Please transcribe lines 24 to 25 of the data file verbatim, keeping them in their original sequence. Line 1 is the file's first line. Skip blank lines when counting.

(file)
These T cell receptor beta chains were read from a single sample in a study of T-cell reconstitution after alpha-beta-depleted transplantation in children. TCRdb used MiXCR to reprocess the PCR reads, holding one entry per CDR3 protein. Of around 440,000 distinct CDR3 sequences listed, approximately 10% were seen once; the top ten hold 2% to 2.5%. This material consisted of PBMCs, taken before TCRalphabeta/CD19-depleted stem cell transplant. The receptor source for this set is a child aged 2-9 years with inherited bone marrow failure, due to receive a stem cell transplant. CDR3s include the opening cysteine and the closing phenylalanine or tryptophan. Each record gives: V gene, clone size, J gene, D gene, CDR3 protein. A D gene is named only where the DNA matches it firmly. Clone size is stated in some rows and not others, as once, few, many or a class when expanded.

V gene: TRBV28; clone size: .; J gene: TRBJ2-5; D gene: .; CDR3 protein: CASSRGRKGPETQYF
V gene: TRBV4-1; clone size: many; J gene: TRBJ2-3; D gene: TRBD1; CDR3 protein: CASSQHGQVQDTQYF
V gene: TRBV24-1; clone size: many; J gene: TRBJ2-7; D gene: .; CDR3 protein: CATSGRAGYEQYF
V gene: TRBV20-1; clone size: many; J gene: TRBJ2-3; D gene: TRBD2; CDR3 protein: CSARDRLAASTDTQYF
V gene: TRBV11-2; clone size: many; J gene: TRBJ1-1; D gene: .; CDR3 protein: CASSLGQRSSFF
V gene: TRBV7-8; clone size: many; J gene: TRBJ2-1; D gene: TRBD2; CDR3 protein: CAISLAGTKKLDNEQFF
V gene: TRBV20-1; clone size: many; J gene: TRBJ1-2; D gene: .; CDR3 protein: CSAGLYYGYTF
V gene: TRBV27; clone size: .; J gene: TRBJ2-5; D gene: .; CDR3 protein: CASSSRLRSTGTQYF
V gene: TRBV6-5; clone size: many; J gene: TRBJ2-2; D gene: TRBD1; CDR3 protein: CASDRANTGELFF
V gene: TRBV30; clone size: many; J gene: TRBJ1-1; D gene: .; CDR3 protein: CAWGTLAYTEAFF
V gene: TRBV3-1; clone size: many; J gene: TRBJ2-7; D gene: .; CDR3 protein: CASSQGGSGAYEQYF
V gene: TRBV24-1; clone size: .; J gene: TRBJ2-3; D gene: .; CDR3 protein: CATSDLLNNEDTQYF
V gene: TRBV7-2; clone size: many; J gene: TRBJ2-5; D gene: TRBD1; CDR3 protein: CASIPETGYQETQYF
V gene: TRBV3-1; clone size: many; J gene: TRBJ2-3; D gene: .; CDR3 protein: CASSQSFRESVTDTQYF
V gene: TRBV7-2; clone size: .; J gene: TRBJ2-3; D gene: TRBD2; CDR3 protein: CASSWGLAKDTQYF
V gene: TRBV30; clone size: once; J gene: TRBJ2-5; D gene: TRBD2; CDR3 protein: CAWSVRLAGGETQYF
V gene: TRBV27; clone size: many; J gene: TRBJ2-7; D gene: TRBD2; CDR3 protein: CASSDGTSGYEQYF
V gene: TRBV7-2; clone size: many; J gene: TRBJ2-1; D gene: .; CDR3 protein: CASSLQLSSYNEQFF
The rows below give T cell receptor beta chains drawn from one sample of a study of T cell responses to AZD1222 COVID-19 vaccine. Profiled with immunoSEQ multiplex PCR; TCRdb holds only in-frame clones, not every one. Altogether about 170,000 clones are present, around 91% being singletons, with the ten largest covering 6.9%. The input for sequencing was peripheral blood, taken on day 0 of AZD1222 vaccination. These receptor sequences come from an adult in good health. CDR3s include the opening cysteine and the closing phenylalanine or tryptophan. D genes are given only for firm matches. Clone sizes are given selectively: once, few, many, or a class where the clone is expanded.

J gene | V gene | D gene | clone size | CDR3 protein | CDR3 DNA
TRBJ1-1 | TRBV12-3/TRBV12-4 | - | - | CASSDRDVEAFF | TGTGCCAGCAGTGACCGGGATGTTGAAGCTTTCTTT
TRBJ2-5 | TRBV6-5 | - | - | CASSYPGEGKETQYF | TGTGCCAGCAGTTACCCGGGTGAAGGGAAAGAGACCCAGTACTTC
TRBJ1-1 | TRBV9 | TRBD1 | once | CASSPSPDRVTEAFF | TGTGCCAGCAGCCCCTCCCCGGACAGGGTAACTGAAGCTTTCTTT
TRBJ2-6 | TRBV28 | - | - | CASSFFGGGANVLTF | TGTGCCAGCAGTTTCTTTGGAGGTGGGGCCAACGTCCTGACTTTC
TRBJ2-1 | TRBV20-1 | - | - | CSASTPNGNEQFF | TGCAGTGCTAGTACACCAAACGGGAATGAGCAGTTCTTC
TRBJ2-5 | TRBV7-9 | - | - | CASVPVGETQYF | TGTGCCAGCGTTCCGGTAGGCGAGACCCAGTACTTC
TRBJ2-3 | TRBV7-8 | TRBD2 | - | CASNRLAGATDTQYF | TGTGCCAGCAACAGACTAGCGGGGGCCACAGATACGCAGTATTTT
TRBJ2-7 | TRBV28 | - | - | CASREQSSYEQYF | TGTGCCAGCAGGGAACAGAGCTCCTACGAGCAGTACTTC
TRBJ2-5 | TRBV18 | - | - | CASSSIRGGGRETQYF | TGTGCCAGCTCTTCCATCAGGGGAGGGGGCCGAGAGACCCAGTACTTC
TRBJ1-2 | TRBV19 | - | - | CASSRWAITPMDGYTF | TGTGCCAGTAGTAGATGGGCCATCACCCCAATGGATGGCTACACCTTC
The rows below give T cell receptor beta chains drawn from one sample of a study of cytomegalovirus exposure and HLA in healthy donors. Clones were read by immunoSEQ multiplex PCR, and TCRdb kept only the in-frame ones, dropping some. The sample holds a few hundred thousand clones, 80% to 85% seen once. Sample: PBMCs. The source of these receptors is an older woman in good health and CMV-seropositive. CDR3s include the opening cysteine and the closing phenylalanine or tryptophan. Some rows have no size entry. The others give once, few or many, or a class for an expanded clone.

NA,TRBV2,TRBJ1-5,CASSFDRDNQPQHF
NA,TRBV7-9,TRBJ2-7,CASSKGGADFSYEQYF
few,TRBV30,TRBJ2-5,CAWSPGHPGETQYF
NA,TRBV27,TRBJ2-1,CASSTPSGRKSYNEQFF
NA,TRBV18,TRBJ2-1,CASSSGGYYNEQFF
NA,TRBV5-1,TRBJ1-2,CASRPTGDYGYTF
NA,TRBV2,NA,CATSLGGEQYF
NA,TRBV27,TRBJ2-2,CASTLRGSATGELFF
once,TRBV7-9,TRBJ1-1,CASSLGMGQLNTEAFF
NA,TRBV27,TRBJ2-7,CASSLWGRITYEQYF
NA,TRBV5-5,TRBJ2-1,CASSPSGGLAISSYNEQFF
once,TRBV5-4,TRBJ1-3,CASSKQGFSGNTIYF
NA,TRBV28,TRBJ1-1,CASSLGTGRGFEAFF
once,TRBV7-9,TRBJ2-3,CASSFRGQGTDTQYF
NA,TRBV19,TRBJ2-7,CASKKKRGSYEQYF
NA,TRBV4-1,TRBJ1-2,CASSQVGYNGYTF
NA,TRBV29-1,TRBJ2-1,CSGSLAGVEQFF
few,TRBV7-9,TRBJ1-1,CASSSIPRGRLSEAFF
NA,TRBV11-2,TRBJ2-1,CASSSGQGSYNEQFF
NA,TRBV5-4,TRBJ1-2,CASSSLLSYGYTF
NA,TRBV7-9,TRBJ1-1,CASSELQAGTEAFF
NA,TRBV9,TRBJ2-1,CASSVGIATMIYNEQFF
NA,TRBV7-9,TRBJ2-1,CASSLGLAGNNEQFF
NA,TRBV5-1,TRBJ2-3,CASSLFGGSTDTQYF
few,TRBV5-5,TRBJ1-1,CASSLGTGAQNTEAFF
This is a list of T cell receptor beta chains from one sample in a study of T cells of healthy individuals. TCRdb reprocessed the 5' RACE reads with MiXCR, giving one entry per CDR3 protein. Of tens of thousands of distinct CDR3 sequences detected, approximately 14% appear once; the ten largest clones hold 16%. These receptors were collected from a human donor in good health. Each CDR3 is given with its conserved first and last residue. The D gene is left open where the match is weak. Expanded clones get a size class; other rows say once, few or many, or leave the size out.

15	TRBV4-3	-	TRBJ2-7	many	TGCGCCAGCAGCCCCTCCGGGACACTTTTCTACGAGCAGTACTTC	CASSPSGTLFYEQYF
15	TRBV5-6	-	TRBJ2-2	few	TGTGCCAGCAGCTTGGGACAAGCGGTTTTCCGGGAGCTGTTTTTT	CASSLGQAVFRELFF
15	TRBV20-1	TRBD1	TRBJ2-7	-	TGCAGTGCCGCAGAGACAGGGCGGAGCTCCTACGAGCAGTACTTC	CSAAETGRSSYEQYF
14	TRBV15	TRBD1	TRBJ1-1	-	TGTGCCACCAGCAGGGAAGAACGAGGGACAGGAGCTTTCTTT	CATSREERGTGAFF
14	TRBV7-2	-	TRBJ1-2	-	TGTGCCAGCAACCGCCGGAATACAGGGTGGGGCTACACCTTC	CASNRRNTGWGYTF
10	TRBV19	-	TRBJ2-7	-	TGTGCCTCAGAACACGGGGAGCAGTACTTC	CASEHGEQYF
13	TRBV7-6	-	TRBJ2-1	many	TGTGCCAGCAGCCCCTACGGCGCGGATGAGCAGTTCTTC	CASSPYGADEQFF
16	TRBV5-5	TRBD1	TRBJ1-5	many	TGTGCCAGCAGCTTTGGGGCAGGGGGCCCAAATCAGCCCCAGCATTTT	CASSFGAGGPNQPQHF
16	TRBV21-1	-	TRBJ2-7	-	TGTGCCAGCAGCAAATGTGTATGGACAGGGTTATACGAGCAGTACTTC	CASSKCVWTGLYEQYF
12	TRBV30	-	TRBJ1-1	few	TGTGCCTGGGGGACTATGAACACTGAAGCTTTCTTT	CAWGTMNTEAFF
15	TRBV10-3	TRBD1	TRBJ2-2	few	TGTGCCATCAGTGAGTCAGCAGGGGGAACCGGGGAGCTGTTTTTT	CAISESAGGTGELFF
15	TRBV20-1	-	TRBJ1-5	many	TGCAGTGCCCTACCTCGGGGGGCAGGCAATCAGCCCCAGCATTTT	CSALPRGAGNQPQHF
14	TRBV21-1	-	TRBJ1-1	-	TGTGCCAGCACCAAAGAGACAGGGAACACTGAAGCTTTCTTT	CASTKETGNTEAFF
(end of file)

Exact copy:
TRBJ1-1 | TRBV9 | TRBD1 | once | CASSPSPDRVTEAFF | TGTGCCAGCAGCCCCTCCCCGGACAGGGTAACTGAAGCTTTCTTT
TRBJ2-6 | TRBV28 | - | - | CASSFFGGGANVLTF | TGTGCCAGCAGTTTCTTTGGAGGTGGGGCCAACGTCCTGACTTTC